And henceforth, the LORD will strike Israel as a reed is shaken in the water, and root up Israel out of this good land that he gave to their fathers and scatter them beyond the Euphrates, because they have made their Asherim, provoking the LORD to anger. And He will give Israel up because of the sins of Jeroboam, which he sinned and made Israel to sin.” – 1 Kings 14:14-16
The prophet had warned Jeroboam that his kingdom was on the clock, and the LORD’s preserving hand has stayed execution for over two centuries. Israel’s prosperity during the Jehu dynasty came during a weak moment for neighboring empires. But the political chaos in Israel that followed Jeroboam II came at the worst possible time, as both Syria (or Aram), and Assyria, under Tiglath-Pileser III, are ascending.
The Old Testament spends over 200 chapters building the nation of Israel, from the first call of Abraham to the unified kingdom of David. The end is described in six verses. Tiglath-pileser’s successor, Shalmaneser, exacts tribute. King Hoshea is found in alliance with Egypt. Samaria is besieged. Ten tribes are carried into exile and redistributed throughout Mesopotamia.
There would not be a nation named Israel for almost 2,700 years.
Much more time is devoted to Israel’s autopsy and the resettlement of the land. While politically Israel found itself in a weakened position with internal strife and the nearby expansion of a world power, the author makes it clear that this occurred because the people of Israel had sinned against the LORD their God, who had brought them up out of the land of Egypt…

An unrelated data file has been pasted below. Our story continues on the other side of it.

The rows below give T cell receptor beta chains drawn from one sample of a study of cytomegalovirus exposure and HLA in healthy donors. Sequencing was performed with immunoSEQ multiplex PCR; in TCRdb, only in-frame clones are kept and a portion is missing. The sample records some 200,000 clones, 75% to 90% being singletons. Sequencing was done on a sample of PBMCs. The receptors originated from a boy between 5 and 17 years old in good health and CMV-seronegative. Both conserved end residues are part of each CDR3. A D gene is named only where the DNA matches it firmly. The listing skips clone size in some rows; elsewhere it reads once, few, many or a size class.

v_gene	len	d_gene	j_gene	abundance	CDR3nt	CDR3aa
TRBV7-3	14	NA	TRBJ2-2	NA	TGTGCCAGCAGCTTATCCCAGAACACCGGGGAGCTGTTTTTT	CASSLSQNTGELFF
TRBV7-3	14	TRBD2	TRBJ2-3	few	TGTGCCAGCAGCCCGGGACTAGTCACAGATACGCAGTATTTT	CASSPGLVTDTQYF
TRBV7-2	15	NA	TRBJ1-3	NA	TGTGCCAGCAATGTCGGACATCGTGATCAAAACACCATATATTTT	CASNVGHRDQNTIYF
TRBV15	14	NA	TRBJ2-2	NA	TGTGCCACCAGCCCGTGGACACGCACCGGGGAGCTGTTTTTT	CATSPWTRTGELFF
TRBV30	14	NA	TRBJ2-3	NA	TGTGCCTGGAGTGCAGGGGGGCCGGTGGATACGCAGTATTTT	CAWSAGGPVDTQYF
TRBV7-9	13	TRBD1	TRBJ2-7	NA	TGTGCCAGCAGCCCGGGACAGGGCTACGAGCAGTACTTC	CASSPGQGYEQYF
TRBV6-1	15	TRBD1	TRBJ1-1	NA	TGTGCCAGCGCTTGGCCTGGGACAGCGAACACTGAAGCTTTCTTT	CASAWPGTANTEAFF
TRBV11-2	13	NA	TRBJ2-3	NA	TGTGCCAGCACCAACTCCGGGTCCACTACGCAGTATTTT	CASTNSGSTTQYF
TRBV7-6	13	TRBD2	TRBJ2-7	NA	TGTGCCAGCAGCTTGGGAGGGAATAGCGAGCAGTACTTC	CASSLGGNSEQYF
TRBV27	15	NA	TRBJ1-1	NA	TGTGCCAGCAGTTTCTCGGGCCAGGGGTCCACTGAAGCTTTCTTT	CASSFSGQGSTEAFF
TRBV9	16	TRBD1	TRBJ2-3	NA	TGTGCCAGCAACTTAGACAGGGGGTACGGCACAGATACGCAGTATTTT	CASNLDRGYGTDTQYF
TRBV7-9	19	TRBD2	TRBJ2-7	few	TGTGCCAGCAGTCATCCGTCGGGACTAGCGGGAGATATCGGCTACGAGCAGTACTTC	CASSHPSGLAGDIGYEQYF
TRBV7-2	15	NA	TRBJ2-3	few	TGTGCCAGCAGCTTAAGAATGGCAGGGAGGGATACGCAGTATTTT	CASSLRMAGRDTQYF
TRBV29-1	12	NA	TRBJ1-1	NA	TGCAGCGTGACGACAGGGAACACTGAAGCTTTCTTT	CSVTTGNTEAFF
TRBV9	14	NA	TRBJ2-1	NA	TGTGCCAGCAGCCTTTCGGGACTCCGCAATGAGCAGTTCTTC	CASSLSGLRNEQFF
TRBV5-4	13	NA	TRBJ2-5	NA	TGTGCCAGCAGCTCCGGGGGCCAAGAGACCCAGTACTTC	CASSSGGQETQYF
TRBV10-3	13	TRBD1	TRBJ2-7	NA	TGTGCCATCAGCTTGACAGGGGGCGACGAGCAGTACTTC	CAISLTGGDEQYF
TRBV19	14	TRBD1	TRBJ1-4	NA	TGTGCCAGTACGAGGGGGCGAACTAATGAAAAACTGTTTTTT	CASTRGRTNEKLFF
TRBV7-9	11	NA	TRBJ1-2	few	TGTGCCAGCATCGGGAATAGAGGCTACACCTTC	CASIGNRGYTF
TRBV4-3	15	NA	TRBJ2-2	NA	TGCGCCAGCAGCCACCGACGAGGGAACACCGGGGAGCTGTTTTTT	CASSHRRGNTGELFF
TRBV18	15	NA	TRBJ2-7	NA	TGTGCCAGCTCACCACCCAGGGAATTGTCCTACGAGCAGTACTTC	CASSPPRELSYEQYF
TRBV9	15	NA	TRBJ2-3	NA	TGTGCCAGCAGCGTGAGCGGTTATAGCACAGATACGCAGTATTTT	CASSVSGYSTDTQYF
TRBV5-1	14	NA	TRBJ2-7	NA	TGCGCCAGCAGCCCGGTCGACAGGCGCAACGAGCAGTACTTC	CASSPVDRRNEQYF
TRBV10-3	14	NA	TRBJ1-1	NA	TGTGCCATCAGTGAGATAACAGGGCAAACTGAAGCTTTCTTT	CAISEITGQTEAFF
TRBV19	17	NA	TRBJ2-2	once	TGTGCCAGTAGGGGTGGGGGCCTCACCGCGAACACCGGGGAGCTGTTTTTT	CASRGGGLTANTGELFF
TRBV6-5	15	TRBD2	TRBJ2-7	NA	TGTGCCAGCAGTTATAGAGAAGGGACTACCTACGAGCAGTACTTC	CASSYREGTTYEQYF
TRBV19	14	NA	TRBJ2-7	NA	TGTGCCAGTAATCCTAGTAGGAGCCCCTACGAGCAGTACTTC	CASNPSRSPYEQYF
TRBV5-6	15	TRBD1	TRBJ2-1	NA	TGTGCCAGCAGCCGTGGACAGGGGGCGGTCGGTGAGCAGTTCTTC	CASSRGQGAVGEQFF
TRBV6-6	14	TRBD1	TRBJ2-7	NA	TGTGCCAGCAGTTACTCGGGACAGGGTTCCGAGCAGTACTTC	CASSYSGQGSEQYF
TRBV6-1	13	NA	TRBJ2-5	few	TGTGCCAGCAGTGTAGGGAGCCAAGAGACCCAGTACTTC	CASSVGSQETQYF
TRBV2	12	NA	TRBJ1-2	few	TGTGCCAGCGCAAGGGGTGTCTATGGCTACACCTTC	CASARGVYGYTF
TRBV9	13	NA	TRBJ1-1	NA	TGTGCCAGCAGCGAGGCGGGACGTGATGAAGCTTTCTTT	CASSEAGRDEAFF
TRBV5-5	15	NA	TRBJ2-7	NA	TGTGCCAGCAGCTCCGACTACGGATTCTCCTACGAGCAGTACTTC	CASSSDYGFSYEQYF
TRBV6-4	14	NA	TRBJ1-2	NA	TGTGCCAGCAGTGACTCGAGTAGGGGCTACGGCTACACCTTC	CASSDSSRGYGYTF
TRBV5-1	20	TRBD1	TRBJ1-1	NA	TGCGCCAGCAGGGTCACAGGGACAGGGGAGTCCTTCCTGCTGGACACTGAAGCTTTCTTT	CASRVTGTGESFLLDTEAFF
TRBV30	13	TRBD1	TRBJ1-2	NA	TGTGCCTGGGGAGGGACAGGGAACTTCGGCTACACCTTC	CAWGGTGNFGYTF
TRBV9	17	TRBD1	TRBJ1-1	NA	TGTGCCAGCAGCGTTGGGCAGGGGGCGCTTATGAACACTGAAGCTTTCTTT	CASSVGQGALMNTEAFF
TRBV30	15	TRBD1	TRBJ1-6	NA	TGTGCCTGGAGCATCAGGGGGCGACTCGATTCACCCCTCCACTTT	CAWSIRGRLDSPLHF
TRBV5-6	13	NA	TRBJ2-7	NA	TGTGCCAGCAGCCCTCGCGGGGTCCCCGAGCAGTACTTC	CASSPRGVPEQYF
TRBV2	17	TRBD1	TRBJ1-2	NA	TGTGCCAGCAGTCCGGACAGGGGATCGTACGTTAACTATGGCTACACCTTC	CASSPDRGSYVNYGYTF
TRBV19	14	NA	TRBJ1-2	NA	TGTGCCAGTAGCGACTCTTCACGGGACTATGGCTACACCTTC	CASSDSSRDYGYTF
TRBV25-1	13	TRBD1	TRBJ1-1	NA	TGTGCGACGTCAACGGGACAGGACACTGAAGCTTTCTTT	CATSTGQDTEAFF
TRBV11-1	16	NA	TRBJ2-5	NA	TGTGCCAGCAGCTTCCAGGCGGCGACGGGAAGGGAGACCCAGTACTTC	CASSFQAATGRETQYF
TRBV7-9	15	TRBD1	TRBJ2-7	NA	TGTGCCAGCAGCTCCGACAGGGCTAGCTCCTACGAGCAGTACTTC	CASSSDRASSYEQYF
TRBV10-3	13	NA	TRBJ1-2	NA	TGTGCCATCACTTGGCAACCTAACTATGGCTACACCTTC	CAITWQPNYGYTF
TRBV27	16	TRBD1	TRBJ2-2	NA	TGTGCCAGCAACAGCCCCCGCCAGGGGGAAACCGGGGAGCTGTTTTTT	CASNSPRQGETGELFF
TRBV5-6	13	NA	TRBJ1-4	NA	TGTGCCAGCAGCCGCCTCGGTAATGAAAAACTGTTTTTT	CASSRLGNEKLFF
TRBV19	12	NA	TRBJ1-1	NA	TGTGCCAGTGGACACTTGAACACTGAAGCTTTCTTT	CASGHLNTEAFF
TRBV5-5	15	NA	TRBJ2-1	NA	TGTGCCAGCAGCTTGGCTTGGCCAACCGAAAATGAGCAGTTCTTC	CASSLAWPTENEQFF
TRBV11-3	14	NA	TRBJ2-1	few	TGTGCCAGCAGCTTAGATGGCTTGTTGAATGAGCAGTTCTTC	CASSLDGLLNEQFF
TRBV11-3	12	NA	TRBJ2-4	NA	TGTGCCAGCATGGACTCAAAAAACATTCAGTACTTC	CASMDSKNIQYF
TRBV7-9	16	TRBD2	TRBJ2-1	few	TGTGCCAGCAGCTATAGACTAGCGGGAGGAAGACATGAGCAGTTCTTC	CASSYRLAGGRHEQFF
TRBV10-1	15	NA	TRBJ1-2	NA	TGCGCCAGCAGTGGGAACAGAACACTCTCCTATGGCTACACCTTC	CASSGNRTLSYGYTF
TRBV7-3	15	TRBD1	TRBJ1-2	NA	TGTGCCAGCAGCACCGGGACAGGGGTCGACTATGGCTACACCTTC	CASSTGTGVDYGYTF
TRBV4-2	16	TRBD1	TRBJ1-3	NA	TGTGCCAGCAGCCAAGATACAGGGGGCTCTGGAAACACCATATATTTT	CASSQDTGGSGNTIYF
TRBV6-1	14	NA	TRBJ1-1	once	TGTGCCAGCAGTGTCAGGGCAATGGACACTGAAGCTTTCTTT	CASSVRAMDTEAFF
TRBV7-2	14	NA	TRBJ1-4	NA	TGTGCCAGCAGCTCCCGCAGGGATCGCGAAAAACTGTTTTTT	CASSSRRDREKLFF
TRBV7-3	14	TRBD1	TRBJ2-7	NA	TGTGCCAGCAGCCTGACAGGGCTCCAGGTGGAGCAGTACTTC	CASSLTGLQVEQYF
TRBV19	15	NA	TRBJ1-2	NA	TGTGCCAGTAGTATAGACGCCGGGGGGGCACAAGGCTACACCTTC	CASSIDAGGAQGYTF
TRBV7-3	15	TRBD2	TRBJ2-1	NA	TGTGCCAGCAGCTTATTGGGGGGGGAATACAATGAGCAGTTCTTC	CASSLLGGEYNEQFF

Two reigns in Judah are sandwiched around Israel’s demise: King Ahaz in chapter 16 and his son Hezekiah in chapter 18. The Assyrian threat is the thread that connects father and son, and each transfers valuables from the Temple to Assyria: Ahaz to buy assistance from Tiglath-Pileser and Hezekiah to buy time from Sennacherib.
But while Ahaz walked in the way of the kings of Israel, his son trusted in the LORD… so that there was none like him among all the kings of Judah after him, not among those who were before him. This trust will be tested in a dramatic episode at the end of today’s reading, when Assyria threatens Jerusalem, and its captain, Rabshakeh, asks Hezekiah, “…On what do you rest this trust of yours?”
Our verse for this week is Romans 8:28: And we know that for those who love God all things work together for good, for those who are called according to his purpose.
2 Kings 16 through 18. Now let’s read it!
And we know that for those who love God all things work together for good, for those who are called according to his purpose.